Unions were established to promote dignity, equality, and respect for all workers. As such, unions have an important role to play in creating safer, and more supportive and accountable workplaces. Unions are in a unique position: they have the power to influence how employers address harassment in workplaces where they have collective bargaining relationships or where they are organizing.
Odds are employees you work with have been victims of sexual harassment at some point in their work life. Here are 10 tangible ways to create a better, safer workplace.
Perpetrators of sexual harassment do not act in a vacuum. Harvey Weinstein certainly did not commit his decades of sexual harassment in covert isolation. It was an “open secret” for many in and outside of the industry.
National Resource Center Relaunched on 23rd Anniversary of the Violence Against Women Act
We are proud to work with a coalition of anti-violence advocates, union leaders, worker advocates and women worker leaders—the Ya Basta! Coalition—to advance the workplace safety and dignity of women and other workers vulnerable to experiencing sexual violence and harassment in the janitorial industry, and improve conditions for all workers.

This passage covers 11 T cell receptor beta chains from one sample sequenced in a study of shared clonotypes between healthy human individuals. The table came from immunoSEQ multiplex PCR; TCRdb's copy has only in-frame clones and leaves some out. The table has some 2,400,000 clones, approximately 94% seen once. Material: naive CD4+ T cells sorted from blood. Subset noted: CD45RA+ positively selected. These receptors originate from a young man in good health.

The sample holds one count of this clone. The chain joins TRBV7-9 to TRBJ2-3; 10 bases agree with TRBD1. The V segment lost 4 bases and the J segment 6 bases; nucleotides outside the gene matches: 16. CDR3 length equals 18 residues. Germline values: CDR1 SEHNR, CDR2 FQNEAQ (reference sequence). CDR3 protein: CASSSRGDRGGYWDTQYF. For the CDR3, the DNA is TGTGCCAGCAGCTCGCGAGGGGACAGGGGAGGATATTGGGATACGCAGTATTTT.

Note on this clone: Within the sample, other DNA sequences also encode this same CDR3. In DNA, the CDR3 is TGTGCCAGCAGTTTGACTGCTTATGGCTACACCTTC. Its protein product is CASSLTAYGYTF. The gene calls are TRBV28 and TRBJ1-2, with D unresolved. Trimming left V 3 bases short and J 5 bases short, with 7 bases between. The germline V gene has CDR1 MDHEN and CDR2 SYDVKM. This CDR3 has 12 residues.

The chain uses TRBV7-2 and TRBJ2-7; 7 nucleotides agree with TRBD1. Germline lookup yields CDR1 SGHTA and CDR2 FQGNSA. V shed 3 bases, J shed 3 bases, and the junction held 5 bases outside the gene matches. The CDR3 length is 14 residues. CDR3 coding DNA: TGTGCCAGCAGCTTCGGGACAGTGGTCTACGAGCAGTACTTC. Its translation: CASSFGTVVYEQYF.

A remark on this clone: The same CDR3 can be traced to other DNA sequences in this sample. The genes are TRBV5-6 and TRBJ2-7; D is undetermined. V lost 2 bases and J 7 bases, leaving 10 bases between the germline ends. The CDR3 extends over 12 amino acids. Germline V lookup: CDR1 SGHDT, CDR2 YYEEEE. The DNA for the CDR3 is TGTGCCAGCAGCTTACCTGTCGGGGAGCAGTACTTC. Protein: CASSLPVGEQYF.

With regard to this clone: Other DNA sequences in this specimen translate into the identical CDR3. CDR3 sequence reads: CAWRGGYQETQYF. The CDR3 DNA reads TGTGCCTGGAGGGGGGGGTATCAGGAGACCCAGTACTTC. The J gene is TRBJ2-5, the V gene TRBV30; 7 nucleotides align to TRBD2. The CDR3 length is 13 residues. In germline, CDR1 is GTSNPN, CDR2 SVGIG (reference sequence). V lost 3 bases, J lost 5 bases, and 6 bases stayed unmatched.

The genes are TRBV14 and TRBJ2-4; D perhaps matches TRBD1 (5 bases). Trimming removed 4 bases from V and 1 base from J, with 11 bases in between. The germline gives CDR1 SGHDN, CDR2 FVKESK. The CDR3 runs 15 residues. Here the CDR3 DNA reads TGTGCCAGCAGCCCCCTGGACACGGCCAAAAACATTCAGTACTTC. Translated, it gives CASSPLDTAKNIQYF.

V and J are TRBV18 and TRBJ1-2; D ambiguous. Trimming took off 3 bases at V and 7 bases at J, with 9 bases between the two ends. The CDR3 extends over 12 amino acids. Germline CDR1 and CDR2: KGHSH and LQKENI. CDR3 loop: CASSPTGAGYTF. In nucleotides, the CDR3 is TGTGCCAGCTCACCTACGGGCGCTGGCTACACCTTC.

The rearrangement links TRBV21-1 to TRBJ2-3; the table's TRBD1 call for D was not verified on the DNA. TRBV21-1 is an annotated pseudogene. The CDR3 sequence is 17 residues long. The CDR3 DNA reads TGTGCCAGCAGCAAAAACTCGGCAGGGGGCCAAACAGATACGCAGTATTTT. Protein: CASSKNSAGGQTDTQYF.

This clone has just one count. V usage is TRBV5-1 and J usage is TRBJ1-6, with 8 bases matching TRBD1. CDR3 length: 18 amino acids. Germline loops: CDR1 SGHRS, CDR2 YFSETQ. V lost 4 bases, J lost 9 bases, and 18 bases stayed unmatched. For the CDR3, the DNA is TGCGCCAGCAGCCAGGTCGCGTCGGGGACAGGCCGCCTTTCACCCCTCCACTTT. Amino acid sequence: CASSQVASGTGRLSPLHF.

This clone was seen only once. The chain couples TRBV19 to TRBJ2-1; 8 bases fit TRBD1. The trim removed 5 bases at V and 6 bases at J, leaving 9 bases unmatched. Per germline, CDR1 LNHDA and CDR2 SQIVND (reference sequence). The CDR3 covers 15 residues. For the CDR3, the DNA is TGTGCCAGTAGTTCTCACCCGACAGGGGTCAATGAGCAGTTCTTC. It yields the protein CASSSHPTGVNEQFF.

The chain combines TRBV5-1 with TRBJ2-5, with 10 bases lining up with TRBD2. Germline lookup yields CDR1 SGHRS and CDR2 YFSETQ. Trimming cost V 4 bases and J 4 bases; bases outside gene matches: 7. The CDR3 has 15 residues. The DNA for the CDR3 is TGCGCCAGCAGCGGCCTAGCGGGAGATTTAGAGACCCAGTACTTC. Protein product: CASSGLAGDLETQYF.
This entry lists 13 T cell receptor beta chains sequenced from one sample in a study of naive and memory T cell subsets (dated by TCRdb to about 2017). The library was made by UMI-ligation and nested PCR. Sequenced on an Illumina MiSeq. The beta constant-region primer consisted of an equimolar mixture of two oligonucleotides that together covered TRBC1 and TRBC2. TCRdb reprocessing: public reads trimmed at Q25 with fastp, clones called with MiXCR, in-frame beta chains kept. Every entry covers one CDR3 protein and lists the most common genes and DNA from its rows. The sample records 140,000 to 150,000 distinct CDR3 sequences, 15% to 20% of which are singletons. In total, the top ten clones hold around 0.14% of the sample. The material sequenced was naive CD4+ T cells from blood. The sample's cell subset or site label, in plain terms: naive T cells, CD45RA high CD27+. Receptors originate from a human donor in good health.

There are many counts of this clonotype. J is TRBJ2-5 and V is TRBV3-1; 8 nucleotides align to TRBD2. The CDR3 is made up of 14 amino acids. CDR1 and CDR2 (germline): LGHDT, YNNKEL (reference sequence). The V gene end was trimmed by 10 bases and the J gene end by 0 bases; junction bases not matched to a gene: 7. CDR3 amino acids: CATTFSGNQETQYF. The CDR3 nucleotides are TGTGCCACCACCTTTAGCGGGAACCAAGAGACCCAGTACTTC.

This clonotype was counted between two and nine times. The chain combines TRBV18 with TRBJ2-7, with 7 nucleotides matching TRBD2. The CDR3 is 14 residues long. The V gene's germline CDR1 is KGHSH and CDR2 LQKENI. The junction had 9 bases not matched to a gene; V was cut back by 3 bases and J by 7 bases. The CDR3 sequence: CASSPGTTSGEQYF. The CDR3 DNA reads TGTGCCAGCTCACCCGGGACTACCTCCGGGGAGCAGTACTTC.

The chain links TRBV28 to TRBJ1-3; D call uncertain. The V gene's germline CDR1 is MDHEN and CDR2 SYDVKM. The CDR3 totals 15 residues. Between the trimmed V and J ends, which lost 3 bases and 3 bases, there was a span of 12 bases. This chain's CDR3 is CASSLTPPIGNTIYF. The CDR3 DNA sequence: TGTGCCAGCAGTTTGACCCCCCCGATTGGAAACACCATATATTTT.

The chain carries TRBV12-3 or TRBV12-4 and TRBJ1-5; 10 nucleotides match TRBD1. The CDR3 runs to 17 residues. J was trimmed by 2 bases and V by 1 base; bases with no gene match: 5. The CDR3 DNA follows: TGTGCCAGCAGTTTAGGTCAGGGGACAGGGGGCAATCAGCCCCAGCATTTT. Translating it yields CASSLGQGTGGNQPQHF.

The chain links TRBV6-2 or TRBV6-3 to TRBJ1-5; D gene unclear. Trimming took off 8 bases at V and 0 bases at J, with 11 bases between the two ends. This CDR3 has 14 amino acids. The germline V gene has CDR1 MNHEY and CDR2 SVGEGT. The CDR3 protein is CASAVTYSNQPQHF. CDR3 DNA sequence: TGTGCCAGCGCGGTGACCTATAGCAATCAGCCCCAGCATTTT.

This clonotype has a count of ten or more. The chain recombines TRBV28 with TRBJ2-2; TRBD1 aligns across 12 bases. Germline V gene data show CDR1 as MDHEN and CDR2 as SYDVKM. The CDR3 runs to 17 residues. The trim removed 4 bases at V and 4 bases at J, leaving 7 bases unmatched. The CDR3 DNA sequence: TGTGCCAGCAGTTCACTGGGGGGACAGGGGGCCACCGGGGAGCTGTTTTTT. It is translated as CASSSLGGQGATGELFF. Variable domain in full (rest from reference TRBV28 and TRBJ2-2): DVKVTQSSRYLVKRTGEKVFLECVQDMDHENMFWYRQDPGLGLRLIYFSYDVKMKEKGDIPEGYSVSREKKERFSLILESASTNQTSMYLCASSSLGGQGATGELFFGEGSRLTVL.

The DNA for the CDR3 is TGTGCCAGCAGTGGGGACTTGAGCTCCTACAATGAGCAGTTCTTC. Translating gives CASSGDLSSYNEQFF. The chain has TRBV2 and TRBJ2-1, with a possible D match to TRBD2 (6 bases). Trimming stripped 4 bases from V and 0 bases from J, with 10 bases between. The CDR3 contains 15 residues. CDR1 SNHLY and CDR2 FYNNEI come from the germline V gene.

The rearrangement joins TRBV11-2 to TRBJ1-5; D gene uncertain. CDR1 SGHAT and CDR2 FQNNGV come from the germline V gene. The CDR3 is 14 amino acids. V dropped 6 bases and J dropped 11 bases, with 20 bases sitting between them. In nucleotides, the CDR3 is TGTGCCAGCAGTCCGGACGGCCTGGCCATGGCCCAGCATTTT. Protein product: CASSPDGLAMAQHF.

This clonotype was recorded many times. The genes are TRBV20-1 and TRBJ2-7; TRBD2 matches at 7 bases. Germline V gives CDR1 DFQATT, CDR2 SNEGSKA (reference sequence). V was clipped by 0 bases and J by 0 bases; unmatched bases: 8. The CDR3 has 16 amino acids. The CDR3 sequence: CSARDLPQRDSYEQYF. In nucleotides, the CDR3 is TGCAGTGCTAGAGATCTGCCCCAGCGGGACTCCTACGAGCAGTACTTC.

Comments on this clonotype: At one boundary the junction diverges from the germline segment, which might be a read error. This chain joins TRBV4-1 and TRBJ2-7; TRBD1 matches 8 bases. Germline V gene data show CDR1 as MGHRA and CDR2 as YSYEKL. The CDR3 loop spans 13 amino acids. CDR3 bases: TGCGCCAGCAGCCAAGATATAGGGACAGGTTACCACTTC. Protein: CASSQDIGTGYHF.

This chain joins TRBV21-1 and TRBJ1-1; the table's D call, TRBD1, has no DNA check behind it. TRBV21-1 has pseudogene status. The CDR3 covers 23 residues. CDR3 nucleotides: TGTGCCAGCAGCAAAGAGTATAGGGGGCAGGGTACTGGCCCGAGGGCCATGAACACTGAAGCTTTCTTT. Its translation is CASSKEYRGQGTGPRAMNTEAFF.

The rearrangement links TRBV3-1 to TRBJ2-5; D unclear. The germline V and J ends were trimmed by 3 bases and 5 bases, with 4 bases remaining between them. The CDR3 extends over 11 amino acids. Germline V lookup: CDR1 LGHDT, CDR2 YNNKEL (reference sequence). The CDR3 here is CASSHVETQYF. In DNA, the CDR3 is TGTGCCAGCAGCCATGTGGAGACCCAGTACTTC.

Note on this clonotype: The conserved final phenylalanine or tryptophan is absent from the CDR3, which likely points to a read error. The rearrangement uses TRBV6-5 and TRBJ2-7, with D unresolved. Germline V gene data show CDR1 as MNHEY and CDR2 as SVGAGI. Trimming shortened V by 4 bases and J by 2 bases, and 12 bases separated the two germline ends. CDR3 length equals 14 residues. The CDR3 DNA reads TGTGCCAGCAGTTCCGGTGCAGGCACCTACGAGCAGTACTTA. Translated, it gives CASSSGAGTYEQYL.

Passionate disagreements are a normal and acceptable part of our discourse. But harassing, intimidating, or threatening a colleague is wrong, even within the throes of political debate. The use of abusive tactics of fear and intimation to scare an opponent into agreement cannot be tolerated.
In my role with Workplaces Respond to Domestic and Sexual Violence, a National Resource Center funded by a Department of Justice grant through the Office on Violence Against Women, I talk with managers, supervisors, and workers about how domestic violence impacts their workplaces. During these discussions, I am often asked “What does my coworker’s private life have to do with me and our workplace?”
Workplaces Respond conducted a Congressional Briefing on May 18, 2017, to discuss the impacts of domestic and sexual violence, stalking, and harassment on workplaces, and share the innovative prevention and response strategies.
Workers make up the backbone of the American economy, yet continue to face dangerous work environments. The fight for safer workplaces includes traditional protections like access to safety equipment and training, but should also include protections from the workplace effects of sexual and domestic violence.